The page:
The minute you have your long-term visa stamp, you should start the application process for your carte vitale or social security card. First off, it’s required by all French residents. Secondly, you’ll love the benefits that you get for healthcare, and the costs are very reasonable.
CPAM is the organization that administers French healthcare. You can use the Ameli website to find your local office and register. Proof of entry into the country, birth certificate, passport, where you live locally, banking information, employment and your application form will all be needed for this process. Your birth certificate must come from your country of birth, and be translated by a court-certified translator in France. This point is non-negotiable.
7. Getting registered at Pôle Emploi for job-search (if you need one)
The Pôle Emploi is a great resource to help you find work in Paris. To register, you must be seeking work and have proof of residency. Everything is in French, so if you don’t speak the language, get someone to help you. You will need to have your social security card, a CV in French and bank account information on hand, as well as a completed application, which can be done at a local branch or online.
After you state your work availability, then the following information is gathered: what you’re looking for, your last job, previous earnings, knowledge and training. An interview is scheduled, and you’ll need to bring your confirmation and signed forms, along with your passport, an attestation Pôle Emploi from your last employer (if you were employed previously in France), a photocopy of your carte vitale and your bank information (RIB), your proof of education (certificates, diplomas, etc), and they will take it from there.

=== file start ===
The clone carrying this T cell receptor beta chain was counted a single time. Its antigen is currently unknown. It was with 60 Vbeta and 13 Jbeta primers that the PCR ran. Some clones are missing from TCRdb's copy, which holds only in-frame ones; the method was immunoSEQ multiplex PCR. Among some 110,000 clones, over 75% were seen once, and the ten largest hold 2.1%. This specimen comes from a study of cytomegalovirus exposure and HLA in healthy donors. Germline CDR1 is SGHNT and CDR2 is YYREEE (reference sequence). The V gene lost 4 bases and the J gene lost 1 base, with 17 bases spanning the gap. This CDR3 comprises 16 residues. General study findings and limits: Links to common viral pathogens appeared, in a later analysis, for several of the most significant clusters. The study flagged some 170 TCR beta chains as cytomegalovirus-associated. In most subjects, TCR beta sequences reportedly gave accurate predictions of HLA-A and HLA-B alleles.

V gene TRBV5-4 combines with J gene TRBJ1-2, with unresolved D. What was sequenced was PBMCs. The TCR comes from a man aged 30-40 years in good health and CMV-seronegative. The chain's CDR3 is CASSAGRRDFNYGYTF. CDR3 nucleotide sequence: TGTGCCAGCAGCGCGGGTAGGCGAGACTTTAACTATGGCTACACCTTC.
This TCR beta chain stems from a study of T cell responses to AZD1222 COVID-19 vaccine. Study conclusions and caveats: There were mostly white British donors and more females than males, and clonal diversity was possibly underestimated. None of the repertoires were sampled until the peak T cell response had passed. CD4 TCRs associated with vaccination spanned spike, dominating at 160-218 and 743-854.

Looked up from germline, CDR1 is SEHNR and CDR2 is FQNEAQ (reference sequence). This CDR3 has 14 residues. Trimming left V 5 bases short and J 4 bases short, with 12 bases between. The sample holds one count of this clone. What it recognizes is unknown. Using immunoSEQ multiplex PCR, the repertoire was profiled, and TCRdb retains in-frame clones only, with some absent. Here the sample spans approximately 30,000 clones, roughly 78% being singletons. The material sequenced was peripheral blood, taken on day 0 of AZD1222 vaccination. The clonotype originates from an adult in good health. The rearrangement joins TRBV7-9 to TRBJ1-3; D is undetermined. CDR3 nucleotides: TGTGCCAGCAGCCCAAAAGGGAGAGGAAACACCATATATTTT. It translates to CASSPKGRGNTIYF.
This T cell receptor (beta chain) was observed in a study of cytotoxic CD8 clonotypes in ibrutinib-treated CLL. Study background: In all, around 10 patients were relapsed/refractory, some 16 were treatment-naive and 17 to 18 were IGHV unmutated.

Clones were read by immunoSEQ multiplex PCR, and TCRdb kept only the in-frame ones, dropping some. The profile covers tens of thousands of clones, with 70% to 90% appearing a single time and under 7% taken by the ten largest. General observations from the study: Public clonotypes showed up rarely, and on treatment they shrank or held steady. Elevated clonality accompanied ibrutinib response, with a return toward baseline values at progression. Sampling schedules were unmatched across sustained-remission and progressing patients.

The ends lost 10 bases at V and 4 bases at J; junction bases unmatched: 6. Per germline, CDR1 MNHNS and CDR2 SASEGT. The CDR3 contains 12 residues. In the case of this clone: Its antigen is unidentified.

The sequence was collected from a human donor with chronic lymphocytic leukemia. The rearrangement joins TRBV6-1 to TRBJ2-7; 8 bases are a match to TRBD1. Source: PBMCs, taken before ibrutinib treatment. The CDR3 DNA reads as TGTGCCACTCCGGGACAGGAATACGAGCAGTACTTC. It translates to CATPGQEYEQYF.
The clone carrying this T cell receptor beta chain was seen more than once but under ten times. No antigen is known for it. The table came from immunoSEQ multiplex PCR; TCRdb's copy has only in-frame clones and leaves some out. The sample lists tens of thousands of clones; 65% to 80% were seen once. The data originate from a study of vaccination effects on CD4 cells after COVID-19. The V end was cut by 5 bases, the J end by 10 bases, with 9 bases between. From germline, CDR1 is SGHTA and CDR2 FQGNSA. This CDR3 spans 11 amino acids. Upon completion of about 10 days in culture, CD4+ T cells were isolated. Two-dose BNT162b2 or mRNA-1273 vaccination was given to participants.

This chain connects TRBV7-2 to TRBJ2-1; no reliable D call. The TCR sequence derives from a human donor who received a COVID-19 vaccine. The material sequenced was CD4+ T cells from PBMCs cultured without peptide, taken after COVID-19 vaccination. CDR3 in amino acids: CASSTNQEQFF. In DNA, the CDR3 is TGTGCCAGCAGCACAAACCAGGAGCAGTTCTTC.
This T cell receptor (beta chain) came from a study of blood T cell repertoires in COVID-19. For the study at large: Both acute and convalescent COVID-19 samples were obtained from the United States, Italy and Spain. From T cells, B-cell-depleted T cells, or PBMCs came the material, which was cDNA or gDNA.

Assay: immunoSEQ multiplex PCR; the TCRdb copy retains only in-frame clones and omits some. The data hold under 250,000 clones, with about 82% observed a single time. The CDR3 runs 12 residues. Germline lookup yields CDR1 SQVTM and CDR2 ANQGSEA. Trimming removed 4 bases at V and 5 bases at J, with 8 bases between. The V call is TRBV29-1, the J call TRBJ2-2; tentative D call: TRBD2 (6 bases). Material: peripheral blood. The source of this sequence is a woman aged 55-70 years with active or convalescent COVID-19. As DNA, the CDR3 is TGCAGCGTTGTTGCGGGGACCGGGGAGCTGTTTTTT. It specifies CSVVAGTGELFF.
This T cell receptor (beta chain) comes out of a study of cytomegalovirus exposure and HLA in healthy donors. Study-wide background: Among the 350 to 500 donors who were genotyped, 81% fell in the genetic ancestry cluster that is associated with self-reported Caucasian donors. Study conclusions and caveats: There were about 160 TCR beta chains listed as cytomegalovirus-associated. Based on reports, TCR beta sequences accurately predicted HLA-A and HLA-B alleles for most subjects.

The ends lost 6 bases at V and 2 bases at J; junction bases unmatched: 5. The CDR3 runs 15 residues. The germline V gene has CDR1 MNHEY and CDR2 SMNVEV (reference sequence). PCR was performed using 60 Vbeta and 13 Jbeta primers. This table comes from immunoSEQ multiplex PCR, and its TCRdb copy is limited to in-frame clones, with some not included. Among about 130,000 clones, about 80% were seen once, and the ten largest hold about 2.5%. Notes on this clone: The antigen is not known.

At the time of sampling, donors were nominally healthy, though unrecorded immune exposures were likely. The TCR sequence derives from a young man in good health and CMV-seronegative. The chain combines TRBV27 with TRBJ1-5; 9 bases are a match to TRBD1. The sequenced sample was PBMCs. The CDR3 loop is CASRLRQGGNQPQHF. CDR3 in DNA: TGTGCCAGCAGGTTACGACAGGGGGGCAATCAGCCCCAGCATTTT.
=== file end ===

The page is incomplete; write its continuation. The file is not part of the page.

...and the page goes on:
8. Finding Expat communities
Expats Paris is one of many expat communities that are at your service to help you with your transition to life in the city. Communities like this are full of resources, meet and greets and other events that will help you acclimatize and improve your comfort level. Finding others like yourself will make life less foreign to you.
9. Figuring out how your embassy/consulate can help you
It is likely that the embassy/consulate for your country has resources for new arrivals, too. Find out where they are, locally, and become acquainted with their services. They exist to help you, so don’t be afraid to ask for assistance, should you need it, especially if there’s an issue with your papers.
10. Making yourself a local friend
Expats Paris Members.
Not everyone is solitary by nature. Having a friend to go around with in Paris will broaden your horizons and help you feel more comfortable here. Don’t be afraid to step outside your comfort zone.
You’ve already made it to Paris.
Now all you have to do is take charge of it.
Go to a place where you feel comfortable, perhaps an Expat gathering, and introduce yourself to someone who’s been here for awhile. Look for things you have in common with that person and build on them.
Don’t be afraid to say you don’t know or understand something.
That’s what friends are for.
They have your back.
Over to you!
Thanks for reading! Do you have anything to add to this article? Any other things a first timer in Paris shouldn’t ignore? Please leave your comments below.